2. What other risk factors increase the risk of acquiring measles?

    Related Cases

    To Learn More
    To view pediatric review articles on this topic from the past year check PubMed.

    Evidence-based medicine information on this topic can be found at SearchingPediatrics.com, the National Guideline Clearinghouse and the Cochrane Database of Systematic Reviews.

    Information prescriptions for patients can be found at MedlinePlus for these topics: Measles and Viral Infections.

    To view current news articles on this topic check Google News.

    To view images related to this topic check Google Images.

    To view videos related to this topic check YouTube Videos.

    Centers for Disease Control. Overview of Measles Disease. Available from the Internet at http://www.cdc.gov/measles/about/overview.html (rev. 9/12/13, cited 11/12/13).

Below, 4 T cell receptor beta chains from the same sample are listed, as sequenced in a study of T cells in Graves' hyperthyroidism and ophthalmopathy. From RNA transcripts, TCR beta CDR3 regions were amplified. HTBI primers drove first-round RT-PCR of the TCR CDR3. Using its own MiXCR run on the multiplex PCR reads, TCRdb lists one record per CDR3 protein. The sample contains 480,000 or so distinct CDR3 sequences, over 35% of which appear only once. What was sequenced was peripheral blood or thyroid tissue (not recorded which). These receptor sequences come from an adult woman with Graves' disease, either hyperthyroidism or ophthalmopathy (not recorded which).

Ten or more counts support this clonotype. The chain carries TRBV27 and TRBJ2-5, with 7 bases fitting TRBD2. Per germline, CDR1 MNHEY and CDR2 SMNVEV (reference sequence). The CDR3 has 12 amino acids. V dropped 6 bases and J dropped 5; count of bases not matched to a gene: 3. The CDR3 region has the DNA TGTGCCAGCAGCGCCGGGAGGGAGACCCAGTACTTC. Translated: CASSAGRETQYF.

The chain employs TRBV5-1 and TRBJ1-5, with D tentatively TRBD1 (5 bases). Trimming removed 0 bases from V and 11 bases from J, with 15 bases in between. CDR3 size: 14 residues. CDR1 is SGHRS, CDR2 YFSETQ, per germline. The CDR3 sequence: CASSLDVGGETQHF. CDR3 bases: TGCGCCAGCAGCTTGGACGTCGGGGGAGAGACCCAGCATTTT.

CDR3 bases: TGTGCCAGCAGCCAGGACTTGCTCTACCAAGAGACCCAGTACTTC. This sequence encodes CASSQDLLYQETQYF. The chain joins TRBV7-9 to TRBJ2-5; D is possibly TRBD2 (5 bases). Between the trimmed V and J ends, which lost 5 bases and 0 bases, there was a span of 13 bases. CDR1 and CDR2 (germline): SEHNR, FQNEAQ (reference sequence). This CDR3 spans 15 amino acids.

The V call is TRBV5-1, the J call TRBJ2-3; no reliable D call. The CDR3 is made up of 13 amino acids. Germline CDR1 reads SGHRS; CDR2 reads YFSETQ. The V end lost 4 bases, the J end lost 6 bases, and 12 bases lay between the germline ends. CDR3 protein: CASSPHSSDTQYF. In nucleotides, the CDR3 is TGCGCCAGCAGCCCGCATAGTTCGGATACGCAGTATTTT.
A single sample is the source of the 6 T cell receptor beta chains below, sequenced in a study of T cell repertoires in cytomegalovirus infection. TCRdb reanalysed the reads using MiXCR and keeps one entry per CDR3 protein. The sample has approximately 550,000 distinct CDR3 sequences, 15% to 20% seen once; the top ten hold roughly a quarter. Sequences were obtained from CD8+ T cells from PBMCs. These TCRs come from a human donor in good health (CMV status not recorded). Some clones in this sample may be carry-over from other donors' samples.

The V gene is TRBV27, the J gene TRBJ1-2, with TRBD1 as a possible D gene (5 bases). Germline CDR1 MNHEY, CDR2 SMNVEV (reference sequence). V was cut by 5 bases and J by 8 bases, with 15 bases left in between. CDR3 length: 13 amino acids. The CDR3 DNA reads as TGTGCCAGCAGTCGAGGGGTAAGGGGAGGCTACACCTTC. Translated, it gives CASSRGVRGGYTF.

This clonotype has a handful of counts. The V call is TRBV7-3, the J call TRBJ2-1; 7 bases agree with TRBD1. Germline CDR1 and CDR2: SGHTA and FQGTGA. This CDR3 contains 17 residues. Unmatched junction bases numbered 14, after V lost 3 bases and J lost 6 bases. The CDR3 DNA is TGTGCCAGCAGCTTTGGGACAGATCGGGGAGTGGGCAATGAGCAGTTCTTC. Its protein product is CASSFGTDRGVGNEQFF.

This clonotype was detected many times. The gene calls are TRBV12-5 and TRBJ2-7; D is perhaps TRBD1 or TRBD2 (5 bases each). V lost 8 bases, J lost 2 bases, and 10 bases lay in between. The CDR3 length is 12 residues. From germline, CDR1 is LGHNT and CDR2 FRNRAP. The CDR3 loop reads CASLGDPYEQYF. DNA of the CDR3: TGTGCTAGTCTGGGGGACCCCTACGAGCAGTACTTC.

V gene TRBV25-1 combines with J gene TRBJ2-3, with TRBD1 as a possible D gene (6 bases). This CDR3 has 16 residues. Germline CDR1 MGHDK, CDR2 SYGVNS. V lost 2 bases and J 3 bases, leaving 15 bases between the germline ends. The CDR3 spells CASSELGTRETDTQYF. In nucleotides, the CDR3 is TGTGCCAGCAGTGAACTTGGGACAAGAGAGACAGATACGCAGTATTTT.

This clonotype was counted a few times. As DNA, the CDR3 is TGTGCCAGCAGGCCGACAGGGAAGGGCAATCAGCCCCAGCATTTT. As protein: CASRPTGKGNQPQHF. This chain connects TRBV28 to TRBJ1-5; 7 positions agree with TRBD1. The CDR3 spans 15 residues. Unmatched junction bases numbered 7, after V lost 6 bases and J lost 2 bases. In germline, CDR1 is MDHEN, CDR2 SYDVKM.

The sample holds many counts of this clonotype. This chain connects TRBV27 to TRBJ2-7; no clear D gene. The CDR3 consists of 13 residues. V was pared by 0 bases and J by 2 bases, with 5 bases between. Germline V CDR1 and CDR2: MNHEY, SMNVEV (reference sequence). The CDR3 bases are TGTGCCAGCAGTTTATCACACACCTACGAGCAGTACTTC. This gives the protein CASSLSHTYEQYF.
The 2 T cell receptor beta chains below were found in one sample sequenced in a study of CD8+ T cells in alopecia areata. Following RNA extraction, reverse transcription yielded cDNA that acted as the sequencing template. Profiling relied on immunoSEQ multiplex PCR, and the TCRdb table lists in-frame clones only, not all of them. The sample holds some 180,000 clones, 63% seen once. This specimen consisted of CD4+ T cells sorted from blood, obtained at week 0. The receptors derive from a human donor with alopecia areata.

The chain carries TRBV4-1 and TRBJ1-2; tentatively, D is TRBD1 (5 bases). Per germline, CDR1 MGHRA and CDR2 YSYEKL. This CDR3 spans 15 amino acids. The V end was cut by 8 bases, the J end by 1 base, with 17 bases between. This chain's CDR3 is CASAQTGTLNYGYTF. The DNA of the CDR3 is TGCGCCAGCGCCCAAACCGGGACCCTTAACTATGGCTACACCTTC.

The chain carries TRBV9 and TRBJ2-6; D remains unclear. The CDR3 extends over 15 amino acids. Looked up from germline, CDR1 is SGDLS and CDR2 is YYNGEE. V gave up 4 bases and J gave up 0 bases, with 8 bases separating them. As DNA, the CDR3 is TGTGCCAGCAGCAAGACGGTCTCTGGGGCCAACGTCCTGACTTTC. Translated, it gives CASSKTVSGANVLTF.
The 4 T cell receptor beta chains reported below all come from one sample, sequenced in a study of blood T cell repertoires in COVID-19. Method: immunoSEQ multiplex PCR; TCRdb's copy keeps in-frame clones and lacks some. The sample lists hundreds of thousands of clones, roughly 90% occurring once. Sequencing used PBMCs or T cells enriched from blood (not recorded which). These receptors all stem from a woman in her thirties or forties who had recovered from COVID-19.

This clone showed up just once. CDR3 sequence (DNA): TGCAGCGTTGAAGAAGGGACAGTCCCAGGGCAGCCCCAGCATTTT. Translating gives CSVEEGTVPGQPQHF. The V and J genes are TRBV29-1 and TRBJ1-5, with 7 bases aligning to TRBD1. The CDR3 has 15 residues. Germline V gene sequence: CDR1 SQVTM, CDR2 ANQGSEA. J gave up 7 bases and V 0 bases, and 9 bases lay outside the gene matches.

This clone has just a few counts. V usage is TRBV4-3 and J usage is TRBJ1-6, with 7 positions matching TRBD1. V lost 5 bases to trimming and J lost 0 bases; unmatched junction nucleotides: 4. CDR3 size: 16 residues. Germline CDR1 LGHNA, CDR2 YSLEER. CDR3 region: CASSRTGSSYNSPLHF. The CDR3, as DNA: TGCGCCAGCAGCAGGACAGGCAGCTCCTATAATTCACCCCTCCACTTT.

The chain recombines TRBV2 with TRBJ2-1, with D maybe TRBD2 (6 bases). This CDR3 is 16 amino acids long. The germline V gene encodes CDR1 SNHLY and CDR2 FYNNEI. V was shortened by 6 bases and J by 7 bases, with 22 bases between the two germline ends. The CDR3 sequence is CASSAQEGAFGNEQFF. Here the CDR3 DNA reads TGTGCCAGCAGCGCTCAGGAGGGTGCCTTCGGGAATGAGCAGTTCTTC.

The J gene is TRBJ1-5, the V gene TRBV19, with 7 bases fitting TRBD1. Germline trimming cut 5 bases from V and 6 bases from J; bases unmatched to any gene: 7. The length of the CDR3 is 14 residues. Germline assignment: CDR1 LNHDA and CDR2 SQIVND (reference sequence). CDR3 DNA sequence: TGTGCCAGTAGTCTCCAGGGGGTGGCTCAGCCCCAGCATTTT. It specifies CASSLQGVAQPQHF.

Centers for Disease Control. Complications of Measles. Available from the Internet at http://www.cdc.gov/measles/about/complications.html (rev. 8/30/13, cited 11/12/13).

    MMWR. Measles – United States, January 1-August 24, 2013. http://www.cdc.gov/mmwr/preview/mmwrhtml/mm6236a2.htm (rev. 9/13/13, cited 11/12/13).

    ACGME Competencies Highlighted by Case

  • Patient Care
    1. When interacting with patients and their families, the health care professional communicates effectively and demonstrates caring and respectful behaviors.
    2. Essential and accurate information about the patients’ is gathered.
    3. Informed decisions about diagnostic and therapeutic interventions based on patient information and preferences, up-to-date scientific evidence, and clinical judgment is made.
    4. Patient management plans are developed and carried out.
    5. Patients and their families are counseled and educated.

  • Medical Knowledge
    10. An investigatory and analytic thinking approach to the clinical situation is demonstrated.